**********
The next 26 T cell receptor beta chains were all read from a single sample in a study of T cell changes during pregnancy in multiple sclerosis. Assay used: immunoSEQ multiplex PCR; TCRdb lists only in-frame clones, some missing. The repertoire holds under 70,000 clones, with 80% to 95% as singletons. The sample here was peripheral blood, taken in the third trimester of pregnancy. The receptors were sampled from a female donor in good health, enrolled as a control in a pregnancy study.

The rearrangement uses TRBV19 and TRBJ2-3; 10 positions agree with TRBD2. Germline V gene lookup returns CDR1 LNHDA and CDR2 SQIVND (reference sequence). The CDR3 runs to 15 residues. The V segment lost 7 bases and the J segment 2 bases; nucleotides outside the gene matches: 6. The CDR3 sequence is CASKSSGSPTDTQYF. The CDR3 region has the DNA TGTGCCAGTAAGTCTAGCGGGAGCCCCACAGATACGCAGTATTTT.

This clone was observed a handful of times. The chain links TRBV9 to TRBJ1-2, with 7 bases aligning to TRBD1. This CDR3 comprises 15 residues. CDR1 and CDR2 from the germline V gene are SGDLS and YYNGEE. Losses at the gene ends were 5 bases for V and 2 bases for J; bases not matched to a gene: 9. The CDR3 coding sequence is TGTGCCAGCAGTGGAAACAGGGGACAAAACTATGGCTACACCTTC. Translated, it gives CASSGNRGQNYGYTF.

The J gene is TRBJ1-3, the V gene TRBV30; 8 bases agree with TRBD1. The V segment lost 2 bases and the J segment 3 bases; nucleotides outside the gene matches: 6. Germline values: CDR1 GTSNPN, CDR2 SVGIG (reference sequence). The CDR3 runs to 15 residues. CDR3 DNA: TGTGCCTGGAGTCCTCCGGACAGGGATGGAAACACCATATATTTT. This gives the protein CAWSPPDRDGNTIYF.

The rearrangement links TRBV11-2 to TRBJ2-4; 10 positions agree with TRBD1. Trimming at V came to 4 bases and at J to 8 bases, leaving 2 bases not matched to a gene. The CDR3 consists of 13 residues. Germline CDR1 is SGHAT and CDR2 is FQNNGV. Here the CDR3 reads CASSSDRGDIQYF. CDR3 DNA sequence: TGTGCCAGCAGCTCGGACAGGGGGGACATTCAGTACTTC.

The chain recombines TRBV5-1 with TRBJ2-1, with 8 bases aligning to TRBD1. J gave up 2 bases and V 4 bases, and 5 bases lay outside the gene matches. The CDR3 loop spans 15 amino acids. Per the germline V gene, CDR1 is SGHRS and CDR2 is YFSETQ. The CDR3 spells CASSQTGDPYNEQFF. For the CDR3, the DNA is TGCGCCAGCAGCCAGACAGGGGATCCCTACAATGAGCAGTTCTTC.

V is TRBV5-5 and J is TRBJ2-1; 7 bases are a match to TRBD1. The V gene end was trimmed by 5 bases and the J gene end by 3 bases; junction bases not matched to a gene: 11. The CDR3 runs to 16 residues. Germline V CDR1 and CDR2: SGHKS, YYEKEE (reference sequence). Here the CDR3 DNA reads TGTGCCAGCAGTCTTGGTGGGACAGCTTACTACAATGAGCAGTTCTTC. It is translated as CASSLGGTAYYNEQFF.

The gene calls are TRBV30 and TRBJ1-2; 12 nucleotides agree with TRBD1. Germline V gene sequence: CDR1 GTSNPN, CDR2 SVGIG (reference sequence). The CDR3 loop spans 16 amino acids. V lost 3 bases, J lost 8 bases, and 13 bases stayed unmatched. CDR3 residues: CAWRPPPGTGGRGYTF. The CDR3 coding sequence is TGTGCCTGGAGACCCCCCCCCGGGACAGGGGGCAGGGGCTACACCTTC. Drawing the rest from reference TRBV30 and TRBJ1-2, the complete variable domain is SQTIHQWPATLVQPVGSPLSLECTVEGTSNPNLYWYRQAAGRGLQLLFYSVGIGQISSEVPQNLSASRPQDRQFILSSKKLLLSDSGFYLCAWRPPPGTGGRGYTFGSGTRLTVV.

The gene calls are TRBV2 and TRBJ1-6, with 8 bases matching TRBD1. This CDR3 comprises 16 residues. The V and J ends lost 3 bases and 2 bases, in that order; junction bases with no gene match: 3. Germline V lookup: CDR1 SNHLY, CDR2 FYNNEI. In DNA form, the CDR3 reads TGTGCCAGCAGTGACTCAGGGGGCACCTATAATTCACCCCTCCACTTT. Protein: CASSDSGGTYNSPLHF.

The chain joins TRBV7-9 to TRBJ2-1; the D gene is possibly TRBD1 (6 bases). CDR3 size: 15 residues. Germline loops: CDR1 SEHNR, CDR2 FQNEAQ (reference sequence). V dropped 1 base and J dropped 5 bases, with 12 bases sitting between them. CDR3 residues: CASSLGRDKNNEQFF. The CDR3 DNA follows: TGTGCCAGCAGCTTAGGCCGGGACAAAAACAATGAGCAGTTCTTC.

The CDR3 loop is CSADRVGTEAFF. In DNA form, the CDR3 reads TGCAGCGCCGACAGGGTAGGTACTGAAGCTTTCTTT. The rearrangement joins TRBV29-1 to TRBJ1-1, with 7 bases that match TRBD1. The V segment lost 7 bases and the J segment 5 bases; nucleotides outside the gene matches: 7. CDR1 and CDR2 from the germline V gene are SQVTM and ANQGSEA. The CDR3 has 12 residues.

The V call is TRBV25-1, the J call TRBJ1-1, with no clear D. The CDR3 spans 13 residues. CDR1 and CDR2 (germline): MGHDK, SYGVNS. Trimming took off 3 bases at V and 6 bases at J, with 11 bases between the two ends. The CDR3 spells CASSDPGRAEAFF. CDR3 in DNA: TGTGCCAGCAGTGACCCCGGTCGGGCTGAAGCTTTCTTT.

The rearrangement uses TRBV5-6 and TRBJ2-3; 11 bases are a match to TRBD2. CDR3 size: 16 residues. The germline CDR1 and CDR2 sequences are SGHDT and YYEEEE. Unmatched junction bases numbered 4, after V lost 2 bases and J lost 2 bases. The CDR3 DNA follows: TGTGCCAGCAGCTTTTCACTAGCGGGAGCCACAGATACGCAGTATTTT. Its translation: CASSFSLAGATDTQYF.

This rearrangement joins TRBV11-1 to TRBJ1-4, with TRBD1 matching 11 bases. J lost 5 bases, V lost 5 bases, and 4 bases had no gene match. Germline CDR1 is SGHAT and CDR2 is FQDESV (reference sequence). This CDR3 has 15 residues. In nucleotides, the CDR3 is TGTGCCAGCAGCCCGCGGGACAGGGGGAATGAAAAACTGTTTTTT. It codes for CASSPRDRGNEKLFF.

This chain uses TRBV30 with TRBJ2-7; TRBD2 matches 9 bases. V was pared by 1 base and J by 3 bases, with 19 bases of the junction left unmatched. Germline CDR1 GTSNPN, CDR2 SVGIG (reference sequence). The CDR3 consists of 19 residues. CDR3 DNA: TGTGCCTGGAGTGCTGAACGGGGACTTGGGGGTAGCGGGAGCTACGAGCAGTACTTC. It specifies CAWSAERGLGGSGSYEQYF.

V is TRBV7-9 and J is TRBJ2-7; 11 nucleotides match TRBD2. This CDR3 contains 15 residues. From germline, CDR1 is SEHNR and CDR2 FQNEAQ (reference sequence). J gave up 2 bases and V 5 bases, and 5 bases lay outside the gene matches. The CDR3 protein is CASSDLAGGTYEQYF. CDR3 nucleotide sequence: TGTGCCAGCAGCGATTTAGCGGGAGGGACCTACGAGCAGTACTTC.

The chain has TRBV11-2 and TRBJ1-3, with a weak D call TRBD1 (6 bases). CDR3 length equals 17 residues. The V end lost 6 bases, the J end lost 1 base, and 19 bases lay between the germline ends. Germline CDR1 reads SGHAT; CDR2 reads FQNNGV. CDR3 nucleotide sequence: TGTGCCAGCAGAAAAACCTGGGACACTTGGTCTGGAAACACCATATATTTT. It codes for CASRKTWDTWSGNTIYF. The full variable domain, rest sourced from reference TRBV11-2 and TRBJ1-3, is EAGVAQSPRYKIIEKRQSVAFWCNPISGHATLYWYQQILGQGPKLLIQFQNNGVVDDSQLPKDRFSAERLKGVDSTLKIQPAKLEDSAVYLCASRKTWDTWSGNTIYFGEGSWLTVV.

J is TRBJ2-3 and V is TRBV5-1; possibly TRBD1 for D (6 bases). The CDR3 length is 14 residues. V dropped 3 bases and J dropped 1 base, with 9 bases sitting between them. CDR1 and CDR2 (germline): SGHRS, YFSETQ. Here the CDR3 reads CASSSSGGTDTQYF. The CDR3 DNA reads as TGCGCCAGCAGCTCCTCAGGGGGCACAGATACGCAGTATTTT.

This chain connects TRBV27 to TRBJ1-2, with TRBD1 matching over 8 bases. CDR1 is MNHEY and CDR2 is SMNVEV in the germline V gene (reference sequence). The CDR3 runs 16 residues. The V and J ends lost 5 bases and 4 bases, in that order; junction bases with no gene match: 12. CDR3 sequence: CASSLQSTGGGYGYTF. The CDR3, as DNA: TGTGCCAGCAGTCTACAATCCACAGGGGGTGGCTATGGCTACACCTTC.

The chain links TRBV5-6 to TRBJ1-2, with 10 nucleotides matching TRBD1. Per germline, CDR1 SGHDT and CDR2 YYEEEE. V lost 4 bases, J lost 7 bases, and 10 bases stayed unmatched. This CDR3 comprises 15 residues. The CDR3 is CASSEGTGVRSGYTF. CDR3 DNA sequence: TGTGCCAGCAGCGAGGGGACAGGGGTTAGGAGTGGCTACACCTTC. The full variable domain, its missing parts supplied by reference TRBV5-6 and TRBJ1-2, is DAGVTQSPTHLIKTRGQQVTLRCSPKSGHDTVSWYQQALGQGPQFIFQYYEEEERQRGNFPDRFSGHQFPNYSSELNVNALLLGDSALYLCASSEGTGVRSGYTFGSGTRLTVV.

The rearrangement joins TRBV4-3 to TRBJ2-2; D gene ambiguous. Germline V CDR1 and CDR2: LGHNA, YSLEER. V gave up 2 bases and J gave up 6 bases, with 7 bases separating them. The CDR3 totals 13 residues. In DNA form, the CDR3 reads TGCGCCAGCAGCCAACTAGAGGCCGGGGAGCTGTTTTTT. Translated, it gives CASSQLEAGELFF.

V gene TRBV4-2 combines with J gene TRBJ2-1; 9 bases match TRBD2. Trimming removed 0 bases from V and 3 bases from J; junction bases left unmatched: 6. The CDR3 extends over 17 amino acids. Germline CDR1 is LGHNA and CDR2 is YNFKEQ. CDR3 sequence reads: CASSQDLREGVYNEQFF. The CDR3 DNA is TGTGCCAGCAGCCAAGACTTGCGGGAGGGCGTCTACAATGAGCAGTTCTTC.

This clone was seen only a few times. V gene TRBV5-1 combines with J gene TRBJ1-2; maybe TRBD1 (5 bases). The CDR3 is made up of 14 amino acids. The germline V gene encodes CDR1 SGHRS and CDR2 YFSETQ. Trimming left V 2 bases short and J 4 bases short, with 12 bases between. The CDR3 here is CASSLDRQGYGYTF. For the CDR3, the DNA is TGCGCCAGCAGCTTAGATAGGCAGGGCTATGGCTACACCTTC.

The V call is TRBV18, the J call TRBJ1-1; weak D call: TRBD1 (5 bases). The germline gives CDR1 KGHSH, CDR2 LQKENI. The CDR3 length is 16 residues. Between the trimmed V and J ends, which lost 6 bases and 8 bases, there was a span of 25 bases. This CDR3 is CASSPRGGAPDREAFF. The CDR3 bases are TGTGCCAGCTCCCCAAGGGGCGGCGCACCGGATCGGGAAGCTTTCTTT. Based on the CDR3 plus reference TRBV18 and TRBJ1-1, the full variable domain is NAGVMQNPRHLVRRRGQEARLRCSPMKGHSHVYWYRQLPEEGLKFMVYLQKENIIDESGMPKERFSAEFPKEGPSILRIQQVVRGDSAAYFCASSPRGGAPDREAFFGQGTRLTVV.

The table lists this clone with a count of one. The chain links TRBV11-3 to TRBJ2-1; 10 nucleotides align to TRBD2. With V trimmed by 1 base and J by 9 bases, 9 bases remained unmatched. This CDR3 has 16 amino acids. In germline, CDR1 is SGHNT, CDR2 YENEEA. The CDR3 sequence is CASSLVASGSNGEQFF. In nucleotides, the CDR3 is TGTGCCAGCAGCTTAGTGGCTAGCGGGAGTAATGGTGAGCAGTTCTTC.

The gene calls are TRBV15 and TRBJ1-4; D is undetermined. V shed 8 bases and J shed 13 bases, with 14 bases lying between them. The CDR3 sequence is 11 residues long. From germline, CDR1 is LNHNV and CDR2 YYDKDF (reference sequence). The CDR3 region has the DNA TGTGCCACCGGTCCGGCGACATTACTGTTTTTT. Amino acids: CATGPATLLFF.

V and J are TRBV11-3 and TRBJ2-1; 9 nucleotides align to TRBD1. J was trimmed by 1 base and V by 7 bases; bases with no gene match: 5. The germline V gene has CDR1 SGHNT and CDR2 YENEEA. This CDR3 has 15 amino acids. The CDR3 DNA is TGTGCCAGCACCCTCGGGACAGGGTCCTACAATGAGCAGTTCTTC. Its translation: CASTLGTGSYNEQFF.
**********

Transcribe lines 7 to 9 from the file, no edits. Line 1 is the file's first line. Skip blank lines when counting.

V is TRBV5-5 and J is TRBJ2-1; 7 bases are a match to TRBD1. The V gene end was trimmed by 5 bases and the J gene end by 3 bases; junction bases not matched to a gene: 11. The CDR3 runs to 16 residues. Germline V CDR1 and CDR2: SGHKS, YYEKEE (reference sequence). Here the CDR3 DNA reads TGTGCCAGCAGTCTTGGTGGGACAGCTTACTACAATGAGCAGTTCTTC. It is translated as CASSLGGTAYYNEQFF.

The gene calls are TRBV30 and TRBJ1-2; 12 nucleotides agree with TRBD1. Germline V gene sequence: CDR1 GTSNPN, CDR2 SVGIG (reference sequence). The CDR3 loop spans 16 amino acids. V lost 3 bases, J lost 8 bases, and 13 bases stayed unmatched. CDR3 residues: CAWRPPPGTGGRGYTF. The CDR3 coding sequence is TGTGCCTGGAGACCCCCCCCCGGGACAGGGGGCAGGGGCTACACCTTC. Drawing the rest from reference TRBV30 and TRBJ1-2, the complete variable domain is SQTIHQWPATLVQPVGSPLSLECTVEGTSNPNLYWYRQAAGRGLQLLFYSVGIGQISSEVPQNLSASRPQDRQFILSSKKLLLSDSGFYLCAWRPPPGTGGRGYTFGSGTRLTVV.

The gene calls are TRBV2 and TRBJ1-6, with 8 bases matching TRBD1. This CDR3 comprises 16 residues. The V and J ends lost 3 bases and 2 bases, in that order; junction bases with no gene match: 3. Germline V lookup: CDR1 SNHLY, CDR2 FYNNEI. In DNA form, the CDR3 reads TGTGCCAGCAGTGACTCAGGGGGCACCTATAATTCACCCCTCCACTTT. Protein: CASSDSGGTYNSPLHF.